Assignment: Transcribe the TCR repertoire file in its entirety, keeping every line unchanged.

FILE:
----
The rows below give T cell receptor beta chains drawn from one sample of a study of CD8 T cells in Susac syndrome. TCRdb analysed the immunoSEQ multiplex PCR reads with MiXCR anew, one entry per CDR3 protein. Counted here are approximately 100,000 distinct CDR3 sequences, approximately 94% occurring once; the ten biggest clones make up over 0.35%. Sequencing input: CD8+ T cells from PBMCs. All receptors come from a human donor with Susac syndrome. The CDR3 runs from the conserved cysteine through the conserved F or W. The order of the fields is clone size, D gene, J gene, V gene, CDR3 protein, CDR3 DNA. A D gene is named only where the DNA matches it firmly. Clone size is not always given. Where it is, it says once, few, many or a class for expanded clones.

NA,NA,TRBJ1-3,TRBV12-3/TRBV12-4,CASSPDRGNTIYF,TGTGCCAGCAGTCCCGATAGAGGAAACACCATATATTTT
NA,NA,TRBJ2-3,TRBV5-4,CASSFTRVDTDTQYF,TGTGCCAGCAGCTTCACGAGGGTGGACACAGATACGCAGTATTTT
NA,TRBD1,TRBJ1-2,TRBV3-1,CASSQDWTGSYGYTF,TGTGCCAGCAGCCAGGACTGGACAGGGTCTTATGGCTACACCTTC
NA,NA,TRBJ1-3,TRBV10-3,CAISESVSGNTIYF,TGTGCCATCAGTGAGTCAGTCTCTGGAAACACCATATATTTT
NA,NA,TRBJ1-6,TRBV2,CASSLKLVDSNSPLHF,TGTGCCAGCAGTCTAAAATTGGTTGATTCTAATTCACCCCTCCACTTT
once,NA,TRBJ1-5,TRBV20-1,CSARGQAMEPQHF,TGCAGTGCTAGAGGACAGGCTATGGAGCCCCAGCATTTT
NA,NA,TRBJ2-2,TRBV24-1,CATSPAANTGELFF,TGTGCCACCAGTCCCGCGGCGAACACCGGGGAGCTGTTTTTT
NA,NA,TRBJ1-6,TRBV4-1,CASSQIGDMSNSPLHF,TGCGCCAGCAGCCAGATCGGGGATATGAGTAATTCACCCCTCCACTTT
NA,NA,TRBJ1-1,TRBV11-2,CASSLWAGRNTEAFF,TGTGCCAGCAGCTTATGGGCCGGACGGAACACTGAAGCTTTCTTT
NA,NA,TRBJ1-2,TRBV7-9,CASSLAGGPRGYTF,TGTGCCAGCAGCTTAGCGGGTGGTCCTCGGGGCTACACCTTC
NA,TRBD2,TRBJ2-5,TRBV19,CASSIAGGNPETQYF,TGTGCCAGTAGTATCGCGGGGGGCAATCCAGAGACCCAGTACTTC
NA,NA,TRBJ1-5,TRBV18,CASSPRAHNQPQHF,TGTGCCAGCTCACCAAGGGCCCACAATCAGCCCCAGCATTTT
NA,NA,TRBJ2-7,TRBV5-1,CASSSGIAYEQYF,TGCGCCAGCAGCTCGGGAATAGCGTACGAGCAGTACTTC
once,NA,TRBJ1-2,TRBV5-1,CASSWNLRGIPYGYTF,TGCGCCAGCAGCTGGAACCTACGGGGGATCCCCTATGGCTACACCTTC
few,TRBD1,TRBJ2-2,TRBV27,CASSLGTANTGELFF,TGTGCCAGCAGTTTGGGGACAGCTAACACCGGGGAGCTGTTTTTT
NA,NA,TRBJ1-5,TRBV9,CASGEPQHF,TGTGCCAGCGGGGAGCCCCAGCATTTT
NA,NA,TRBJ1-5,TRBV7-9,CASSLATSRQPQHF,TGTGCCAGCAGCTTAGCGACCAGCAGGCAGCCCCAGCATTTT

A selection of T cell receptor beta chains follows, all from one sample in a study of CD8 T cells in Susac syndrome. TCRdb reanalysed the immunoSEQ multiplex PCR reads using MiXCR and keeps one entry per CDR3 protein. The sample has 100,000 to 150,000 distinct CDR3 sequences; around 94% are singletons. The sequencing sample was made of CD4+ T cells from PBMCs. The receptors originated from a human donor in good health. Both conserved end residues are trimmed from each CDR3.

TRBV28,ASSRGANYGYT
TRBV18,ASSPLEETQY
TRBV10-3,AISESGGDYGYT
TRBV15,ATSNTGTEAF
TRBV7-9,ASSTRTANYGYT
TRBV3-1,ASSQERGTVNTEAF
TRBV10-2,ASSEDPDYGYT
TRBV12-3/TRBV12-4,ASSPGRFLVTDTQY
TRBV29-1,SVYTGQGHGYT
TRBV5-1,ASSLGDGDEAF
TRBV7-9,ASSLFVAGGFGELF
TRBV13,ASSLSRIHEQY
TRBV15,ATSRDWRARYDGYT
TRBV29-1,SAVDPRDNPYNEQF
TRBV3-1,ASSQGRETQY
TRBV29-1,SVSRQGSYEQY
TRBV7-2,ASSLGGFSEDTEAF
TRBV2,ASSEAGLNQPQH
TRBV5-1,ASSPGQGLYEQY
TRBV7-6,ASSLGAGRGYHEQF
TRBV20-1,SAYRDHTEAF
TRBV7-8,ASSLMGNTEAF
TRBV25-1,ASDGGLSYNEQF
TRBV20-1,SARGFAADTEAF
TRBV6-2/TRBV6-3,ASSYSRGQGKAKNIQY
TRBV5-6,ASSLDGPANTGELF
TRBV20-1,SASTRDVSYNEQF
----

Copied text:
The rows below give T cell receptor beta chains drawn from one sample of a study of CD8 T cells in Susac syndrome. TCRdb analysed the immunoSEQ multiplex PCR reads with MiXCR anew, one entry per CDR3 protein. Counted here are approximately 100,000 distinct CDR3 sequences, approximately 94% occurring once; the ten biggest clones make up over 0.35%. Sequencing input: CD8+ T cells from PBMCs. All receptors come from a human donor with Susac syndrome. The CDR3 runs from the conserved cysteine through the conserved F or W. The order of the fields is clone size, D gene, J gene, V gene, CDR3 protein, CDR3 DNA. A D gene is named only where the DNA matches it firmly. Clone size is not always given. Where it is, it says once, few, many or a class for expanded clones.

NA,NA,TRBJ1-3,TRBV12-3/TRBV12-4,CASSPDRGNTIYF,TGTGCCAGCAGTCCCGATAGAGGAAACACCATATATTTT
NA,NA,TRBJ2-3,TRBV5-4,CASSFTRVDTDTQYF,TGTGCCAGCAGCTTCACGAGGGTGGACACAGATACGCAGTATTTT
NA,TRBD1,TRBJ1-2,TRBV3-1,CASSQDWTGSYGYTF,TGTGCCAGCAGCCAGGACTGGACAGGGTCTTATGGCTACACCTTC
NA,NA,TRBJ1-3,TRBV10-3,CAISESVSGNTIYF,TGTGCCATCAGTGAGTCAGTCTCTGGAAACACCATATATTTT
NA,NA,TRBJ1-6,TRBV2,CASSLKLVDSNSPLHF,TGTGCCAGCAGTCTAAAATTGGTTGATTCTAATTCACCCCTCCACTTT
once,NA,TRBJ1-5,TRBV20-1,CSARGQAMEPQHF,TGCAGTGCTAGAGGACAGGCTATGGAGCCCCAGCATTTT
NA,NA,TRBJ2-2,TRBV24-1,CATSPAANTGELFF,TGTGCCACCAGTCCCGCGGCGAACACCGGGGAGCTGTTTTTT
NA,NA,TRBJ1-6,TRBV4-1,CASSQIGDMSNSPLHF,TGCGCCAGCAGCCAGATCGGGGATATGAGTAATTCACCCCTCCACTTT
NA,NA,TRBJ1-1,TRBV11-2,CASSLWAGRNTEAFF,TGTGCCAGCAGCTTATGGGCCGGACGGAACACTGAAGCTTTCTTT
NA,NA,TRBJ1-2,TRBV7-9,CASSLAGGPRGYTF,TGTGCCAGCAGCTTAGCGGGTGGTCCTCGGGGCTACACCTTC
NA,TRBD2,TRBJ2-5,TRBV19,CASSIAGGNPETQYF,TGTGCCAGTAGTATCGCGGGGGGCAATCCAGAGACCCAGTACTTC
NA,NA,TRBJ1-5,TRBV18,CASSPRAHNQPQHF,TGTGCCAGCTCACCAAGGGCCCACAATCAGCCCCAGCATTTT
NA,NA,TRBJ2-7,TRBV5-1,CASSSGIAYEQYF,TGCGCCAGCAGCTCGGGAATAGCGTACGAGCAGTACTTC
once,NA,TRBJ1-2,TRBV5-1,CASSWNLRGIPYGYTF,TGCGCCAGCAGCTGGAACCTACGGGGGATCCCCTATGGCTACACCTTC
few,TRBD1,TRBJ2-2,TRBV27,CASSLGTANTGELFF,TGTGCCAGCAGTTTGGGGACAGCTAACACCGGGGAGCTGTTTTTT
NA,NA,TRBJ1-5,TRBV9,CASGEPQHF,TGTGCCAGCGGGGAGCCCCAGCATTTT
NA,NA,TRBJ1-5,TRBV7-9,CASSLATSRQPQHF,TGTGCCAGCAGCTTAGCGACCAGCAGGCAGCCCCAGCATTTT

A selection of T cell receptor beta chains follows, all from one sample in a study of CD8 T cells in Susac syndrome. TCRdb reanalysed the immunoSEQ multiplex PCR reads using MiXCR and keeps one entry per CDR3 protein. The sample has 100,000 to 150,000 distinct CDR3 sequences; around 94% are singletons. The sequencing sample was made of CD4+ T cells from PBMCs. The receptors originated from a human donor in good health. Both conserved end residues are trimmed from each CDR3.

TRBV28,ASSRGANYGYT
TRBV18,ASSPLEETQY
TRBV10-3,AISESGGDYGYT
TRBV15,ATSNTGTEAF
TRBV7-9,ASSTRTANYGYT
TRBV3-1,ASSQERGTVNTEAF
TRBV10-2,ASSEDPDYGYT
TRBV12-3/TRBV12-4,ASSPGRFLVTDTQY
TRBV29-1,SVYTGQGHGYT
TRBV5-1,ASSLGDGDEAF
TRBV7-9,ASSLFVAGGFGELF
TRBV13,ASSLSRIHEQY
TRBV15,ATSRDWRARYDGYT
TRBV29-1,SAVDPRDNPYNEQF
TRBV3-1,ASSQGRETQY
TRBV29-1,SVSRQGSYEQY
TRBV7-2,ASSLGGFSEDTEAF
TRBV2,ASSEAGLNQPQH
TRBV5-1,ASSPGQGLYEQY
TRBV7-6,ASSLGAGRGYHEQF
TRBV20-1,SAYRDHTEAF
TRBV7-8,ASSLMGNTEAF
TRBV25-1,ASDGGLSYNEQF
TRBV20-1,SARGFAADTEAF
TRBV6-2/TRBV6-3,ASSYSRGQGKAKNIQY
TRBV5-6,ASSLDGPANTGELF
TRBV20-1,SASTRDVSYNEQF